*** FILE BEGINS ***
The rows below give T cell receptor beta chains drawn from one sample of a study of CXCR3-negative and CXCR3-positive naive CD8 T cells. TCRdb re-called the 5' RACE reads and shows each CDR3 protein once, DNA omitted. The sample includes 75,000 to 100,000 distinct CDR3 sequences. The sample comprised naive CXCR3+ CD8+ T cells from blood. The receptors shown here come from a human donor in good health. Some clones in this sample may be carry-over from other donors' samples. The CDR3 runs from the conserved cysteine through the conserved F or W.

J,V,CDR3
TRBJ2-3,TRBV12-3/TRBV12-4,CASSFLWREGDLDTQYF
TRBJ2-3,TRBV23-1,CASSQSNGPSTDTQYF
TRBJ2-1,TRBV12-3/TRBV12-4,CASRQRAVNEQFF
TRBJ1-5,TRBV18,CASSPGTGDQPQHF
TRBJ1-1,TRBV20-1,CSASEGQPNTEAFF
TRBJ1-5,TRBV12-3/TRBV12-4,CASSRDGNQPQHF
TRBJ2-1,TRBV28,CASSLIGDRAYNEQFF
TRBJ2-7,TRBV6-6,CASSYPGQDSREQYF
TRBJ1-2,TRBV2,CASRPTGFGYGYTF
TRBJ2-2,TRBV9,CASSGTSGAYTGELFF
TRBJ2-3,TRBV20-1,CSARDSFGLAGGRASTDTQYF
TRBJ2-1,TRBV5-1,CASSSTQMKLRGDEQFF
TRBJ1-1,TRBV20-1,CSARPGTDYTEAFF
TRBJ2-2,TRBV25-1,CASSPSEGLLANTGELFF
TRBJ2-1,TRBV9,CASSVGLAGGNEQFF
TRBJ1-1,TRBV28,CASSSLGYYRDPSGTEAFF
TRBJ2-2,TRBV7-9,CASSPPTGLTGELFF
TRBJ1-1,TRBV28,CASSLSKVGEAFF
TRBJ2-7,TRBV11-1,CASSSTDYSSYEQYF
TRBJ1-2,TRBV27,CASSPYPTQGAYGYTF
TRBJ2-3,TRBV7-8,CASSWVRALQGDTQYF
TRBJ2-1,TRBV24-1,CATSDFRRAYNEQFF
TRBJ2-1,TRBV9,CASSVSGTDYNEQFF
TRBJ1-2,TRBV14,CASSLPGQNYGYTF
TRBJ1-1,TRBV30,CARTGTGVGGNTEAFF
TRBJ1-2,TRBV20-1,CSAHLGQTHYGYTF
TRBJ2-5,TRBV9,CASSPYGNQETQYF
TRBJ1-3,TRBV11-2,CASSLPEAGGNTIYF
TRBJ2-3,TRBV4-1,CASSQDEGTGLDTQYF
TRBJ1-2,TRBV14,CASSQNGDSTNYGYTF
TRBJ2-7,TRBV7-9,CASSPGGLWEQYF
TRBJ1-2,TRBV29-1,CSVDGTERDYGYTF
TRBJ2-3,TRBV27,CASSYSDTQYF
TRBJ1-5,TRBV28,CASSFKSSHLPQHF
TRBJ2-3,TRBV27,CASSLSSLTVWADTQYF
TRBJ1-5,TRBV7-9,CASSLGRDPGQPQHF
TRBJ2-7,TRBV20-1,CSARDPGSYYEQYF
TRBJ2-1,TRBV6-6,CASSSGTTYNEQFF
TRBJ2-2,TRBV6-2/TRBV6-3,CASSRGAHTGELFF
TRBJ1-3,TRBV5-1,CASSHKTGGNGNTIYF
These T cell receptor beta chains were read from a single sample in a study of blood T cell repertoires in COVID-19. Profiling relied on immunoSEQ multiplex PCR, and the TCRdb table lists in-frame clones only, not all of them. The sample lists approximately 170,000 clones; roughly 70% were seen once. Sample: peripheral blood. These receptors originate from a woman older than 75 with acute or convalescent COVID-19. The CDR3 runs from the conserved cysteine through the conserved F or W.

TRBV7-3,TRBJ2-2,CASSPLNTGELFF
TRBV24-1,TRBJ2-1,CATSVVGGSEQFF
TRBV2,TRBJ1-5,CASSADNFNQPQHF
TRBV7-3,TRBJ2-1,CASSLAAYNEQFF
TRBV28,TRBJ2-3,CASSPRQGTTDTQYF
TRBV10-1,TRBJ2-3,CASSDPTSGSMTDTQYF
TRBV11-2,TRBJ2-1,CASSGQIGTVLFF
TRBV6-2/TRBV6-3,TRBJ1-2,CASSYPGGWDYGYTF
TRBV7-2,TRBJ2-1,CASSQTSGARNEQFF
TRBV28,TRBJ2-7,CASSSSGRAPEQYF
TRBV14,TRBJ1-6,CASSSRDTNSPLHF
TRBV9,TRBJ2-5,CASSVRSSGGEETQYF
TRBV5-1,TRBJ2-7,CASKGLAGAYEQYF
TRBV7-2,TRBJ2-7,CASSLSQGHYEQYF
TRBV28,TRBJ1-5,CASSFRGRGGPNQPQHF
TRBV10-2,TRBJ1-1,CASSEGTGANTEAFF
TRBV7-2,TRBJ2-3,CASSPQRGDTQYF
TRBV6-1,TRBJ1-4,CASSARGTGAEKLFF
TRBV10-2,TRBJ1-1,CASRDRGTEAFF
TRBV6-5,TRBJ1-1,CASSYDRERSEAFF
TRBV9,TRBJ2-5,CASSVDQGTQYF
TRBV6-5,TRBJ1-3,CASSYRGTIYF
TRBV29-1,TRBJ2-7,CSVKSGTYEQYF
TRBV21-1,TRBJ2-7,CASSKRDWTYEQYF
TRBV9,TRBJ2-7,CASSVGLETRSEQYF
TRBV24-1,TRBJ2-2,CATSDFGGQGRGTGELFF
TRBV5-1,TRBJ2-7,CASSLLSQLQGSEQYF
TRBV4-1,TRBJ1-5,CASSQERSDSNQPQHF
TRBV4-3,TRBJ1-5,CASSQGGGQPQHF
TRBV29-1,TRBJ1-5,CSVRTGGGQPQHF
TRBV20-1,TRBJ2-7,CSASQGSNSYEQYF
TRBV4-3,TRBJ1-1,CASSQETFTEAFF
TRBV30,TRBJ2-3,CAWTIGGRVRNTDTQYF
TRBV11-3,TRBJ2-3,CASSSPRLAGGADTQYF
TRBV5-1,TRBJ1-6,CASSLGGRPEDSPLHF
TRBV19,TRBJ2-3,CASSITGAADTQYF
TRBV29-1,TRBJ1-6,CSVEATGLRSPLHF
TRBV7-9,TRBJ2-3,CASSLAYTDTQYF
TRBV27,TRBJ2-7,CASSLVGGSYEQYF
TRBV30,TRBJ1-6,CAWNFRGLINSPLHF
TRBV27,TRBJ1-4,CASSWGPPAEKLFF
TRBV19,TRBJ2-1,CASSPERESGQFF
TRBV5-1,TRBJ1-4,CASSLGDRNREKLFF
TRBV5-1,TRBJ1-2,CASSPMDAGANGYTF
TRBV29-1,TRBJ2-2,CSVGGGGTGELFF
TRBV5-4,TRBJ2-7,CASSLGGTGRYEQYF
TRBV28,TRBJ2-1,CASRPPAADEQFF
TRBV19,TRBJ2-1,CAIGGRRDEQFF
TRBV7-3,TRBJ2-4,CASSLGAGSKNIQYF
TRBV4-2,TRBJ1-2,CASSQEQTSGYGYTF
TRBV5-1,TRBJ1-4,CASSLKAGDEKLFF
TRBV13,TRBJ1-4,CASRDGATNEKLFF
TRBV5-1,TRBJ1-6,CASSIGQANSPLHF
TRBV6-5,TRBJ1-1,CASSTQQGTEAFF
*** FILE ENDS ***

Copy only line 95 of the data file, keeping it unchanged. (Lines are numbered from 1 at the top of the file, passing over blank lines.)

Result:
TRBV13,TRBJ1-4,CASRDGATNEKLFF